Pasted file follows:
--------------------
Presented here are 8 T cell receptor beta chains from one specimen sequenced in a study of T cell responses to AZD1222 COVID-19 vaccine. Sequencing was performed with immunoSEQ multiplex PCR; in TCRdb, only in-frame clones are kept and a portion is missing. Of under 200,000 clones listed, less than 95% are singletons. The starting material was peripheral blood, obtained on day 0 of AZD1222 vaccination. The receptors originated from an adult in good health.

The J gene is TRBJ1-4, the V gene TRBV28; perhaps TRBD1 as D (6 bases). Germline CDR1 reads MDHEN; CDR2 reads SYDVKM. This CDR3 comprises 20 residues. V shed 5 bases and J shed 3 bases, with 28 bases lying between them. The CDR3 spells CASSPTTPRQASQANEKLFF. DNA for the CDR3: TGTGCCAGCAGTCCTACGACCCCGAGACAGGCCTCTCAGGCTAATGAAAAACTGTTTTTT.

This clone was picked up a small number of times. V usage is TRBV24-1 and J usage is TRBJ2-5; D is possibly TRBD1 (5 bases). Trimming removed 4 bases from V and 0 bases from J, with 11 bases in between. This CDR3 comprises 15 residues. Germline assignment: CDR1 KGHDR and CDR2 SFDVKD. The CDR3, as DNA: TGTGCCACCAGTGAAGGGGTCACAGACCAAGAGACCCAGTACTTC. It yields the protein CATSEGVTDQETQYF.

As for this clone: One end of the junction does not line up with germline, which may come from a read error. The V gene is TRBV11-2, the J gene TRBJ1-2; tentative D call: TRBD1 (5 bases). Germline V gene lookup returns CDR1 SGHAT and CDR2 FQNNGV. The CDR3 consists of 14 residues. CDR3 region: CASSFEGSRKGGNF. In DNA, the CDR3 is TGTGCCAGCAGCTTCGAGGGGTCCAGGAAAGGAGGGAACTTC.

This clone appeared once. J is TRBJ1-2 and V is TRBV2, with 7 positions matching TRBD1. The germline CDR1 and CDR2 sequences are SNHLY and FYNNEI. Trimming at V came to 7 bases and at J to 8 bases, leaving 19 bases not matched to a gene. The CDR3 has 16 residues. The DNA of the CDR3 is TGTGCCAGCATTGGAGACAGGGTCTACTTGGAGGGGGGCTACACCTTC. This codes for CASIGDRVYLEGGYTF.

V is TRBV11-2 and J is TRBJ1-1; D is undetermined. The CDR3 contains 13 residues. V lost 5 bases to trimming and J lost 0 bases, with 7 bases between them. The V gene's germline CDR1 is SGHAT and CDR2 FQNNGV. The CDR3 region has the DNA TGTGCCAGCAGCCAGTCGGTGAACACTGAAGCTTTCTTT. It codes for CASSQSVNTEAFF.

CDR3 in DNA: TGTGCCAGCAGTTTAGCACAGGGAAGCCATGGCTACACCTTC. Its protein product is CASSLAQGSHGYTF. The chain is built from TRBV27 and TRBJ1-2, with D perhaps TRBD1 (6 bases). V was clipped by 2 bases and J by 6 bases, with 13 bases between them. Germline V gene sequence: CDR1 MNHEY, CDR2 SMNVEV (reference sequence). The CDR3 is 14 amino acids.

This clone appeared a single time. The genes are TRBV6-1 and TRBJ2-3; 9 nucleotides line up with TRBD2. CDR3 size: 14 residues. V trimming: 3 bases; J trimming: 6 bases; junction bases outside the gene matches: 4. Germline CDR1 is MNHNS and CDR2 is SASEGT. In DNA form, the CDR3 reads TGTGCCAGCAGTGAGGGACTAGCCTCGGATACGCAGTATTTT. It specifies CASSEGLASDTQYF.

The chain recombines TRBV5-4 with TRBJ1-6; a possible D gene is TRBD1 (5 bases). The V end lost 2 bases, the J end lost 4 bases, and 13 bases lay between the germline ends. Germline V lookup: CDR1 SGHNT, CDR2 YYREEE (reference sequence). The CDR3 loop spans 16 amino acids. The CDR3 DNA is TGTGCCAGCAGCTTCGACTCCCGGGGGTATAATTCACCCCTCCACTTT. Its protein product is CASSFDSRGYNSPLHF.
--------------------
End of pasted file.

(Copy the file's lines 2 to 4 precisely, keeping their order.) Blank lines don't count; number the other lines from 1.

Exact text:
The J gene is TRBJ1-4, the V gene TRBV28; perhaps TRBD1 as D (6 bases). Germline CDR1 reads MDHEN; CDR2 reads SYDVKM. This CDR3 comprises 20 residues. V shed 5 bases and J shed 3 bases, with 28 bases lying between them. The CDR3 spells CASSPTTPRQASQANEKLFF. DNA for the CDR3: TGTGCCAGCAGTCCTACGACCCCGAGACAGGCCTCTCAGGCTAATGAAAAACTGTTTTTT.

This clone was picked up a small number of times. V usage is TRBV24-1 and J usage is TRBJ2-5; D is possibly TRBD1 (5 bases). Trimming removed 4 bases from V and 0 bases from J, with 11 bases in between. This CDR3 comprises 15 residues. Germline assignment: CDR1 KGHDR and CDR2 SFDVKD. The CDR3, as DNA: TGTGCCACCAGTGAAGGGGTCACAGACCAAGAGACCCAGTACTTC. It yields the protein CATSEGVTDQETQYF.

As for this clone: One end of the junction does not line up with germline, which may come from a read error. The V gene is TRBV11-2, the J gene TRBJ1-2; tentative D call: TRBD1 (5 bases). Germline V gene lookup returns CDR1 SGHAT and CDR2 FQNNGV. The CDR3 consists of 14 residues. CDR3 region: CASSFEGSRKGGNF. In DNA, the CDR3 is TGTGCCAGCAGCTTCGAGGGGTCCAGGAAAGGAGGGAACTTC.